Wendell Berry interviewed on "Living on Earth: The Costs of Coal"

GELLERMAN: So why did you occupy the office of the Governor of Kentucky?

BERRY: Because the issue is very large and very urgent: that is, the destruction of the coalfields of eastern Kentucky, by surface mining at its most violent, which is to say - mountaintop removal.

GELLERMAN: Well, what did you want the Governor to do about it?

BERRY: You have to understand - our complaint is in the context of a virtual dead-silence for many years on the part of state government. We have done everything we could think of to get a hearing - without any effect whatsoever. So this was simply the next thing if we were going to continue our opposition to those mining practices.

via www.loe.org

An interview: "Sitting In with Wendell Berry to End Mountaintop Removal"

Midway through the historic sit-in, author Jeff Biggers—the grandson of a coal miner and a vocal critic of mountaintop removal—spoke to Wendell Berry about his goals for the sit-in and the importance of civil disobedience.

Jeff Biggers: Can you summarize what you’ve been doing here for the last several days?

Wendell Berry: What we’ve done is follow up on a visit we made to the governor’s office last May. On that visit, we talked to the governor and, in effect, it was to no effect. We didn’t cause any thought to happen. It was an unsatisfactory conversation. We didn’t really speak to each other; we didn’t really hear each other. We didn’t talk back and forth on the same question—as you have to do in a real conversation.

via www.yesmagazine.org

"Wendell Berry statement February 14, 2011"

Delivered at I LOVE MOUNTAINS DAY on behalf of those who spent the weekend in the capitol.

Several of us gathered at our governor’s office on Friday, determined to secure for the land and the people of the coal fields, and for the water drinkers downstream, the full attention, long delayed, of the Governor, of state government, and of our fellow citizens.  We came because the land, its forests, and its streams are being destroyed by the surface mining of coal, because the people are suffering intolerable harms to their homes, their health, and their communities, and because all the people downstream are threatened by the degradation and contamination of the rivers.

We have remained here until today because of desires that we know are shared by many thousands of the good people of our state and nation — desires that ought in reason and in justice to be shared by our elected representatives here in Frankfort: namely, that all of our home places should be healthy, that all of our headwater slopes should be safeguarded for us and our children forever by sustainably used and ever-cherished native forests, that every stream should run clear, that every child should breathe clean air, that the economy of every community should grow from the local soil and local resources, within the affection and care, by the skills, thrift, and intelligence of the local people.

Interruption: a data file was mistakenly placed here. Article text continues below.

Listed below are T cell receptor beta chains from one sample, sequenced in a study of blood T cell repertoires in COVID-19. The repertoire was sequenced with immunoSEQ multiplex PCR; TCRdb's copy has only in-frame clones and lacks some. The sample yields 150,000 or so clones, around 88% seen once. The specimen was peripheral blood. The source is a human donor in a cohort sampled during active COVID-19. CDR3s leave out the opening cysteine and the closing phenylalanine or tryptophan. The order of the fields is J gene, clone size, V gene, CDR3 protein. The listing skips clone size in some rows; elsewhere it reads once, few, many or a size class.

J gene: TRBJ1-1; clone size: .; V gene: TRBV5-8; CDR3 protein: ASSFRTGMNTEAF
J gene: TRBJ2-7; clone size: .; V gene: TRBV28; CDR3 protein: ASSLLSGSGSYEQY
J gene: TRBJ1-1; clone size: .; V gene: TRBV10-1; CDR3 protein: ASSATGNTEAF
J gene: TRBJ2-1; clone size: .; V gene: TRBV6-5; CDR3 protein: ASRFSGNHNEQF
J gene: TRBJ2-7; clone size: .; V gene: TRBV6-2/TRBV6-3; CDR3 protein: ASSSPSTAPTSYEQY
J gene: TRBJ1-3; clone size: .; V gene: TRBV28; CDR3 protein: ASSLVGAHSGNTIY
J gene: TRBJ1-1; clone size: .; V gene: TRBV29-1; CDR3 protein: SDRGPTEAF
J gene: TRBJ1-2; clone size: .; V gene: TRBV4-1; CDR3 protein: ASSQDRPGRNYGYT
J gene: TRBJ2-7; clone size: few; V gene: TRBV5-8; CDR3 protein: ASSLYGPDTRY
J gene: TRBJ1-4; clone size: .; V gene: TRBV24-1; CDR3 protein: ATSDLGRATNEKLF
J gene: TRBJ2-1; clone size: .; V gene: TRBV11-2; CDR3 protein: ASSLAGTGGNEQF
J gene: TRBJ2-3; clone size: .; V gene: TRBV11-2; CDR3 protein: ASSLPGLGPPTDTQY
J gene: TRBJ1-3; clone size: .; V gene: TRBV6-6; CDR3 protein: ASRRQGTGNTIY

The events of the past weekend have been widely noticed, have become “news,” carried evidently all over the nation.  Now we want to say to all of you, who are here in love for the mountains and in protest against their destruction, that we do not look upon these events as finished.  We do not think of what we have done as in any sense a symbolic gesture.  We are humbled, instead, by the realization that our effort cannot be carried to success by us, or by any other few of us.  If the adventure of the last few days, by this small company of friends, is to be more than a symbolic gesture, that can be only because all of you who are here, and many of our friends who are not here, will take it up, make it your adventure and your cause, until this great house will become the true home of justice to all the people of this state, and of faithful care for the divine gifts of land and water, and of life itself. 

via www.kftc.org

Please Support Kentuckians For The Commonwealth

"Wendell Berry Won’t Quit Trying to Save the Mountains"

Fourteen mountain-top removal protesters — including author Wendell Berry — are in their third day of a sit-in/sleep-in at the Kentucky Governor’s Office in Frankfort. The group, known as Kentucky Rising, is demanding that Gov. Steve Beshear (D), who is up for reelection in November, end his support of mountaintop removal, a destructive form of surface mining that has buried over 2,000 miles of Appalachian streams. They also insist that he withdraw from a lawsuit he filed, in an alliance with the Kentucky Coal Association, against the Environmental Protection Agency.

Wendell Berry, a native Kentuckian and author most recently of Bringing It To the Table: On Farming and Food, was interviewed by Jeff Biggers this week on mountain-top removal coal mining and why he is protesting at the Capitol.

via blog.sojo.net


"Wendell Berry Joins Anti-Mountaintop Removal Sit-In" by Lisa Bennett (Center for Ecoliteracy)

"Kentuckians show love for the mountains with historic sit-in and march" (Institute for Southern Studies)

"Protestors Emerge From Governor's Office"

Fourteen protesters emerged from a four-day occupation of the Kentucky Gov. Steve Beshear’s office in protest of mountaintop removal mining before a crowd of over 1,000 people on the steps of the state Capitol Monday.

In a statement delivered before a cheering throng of supporters, writer Wendell Berry said, “We came because the land, its forests, and its streams are being destroyed by the surface mining of coal, because the people are suffering intolerable harms to their homes, their health, and their communities."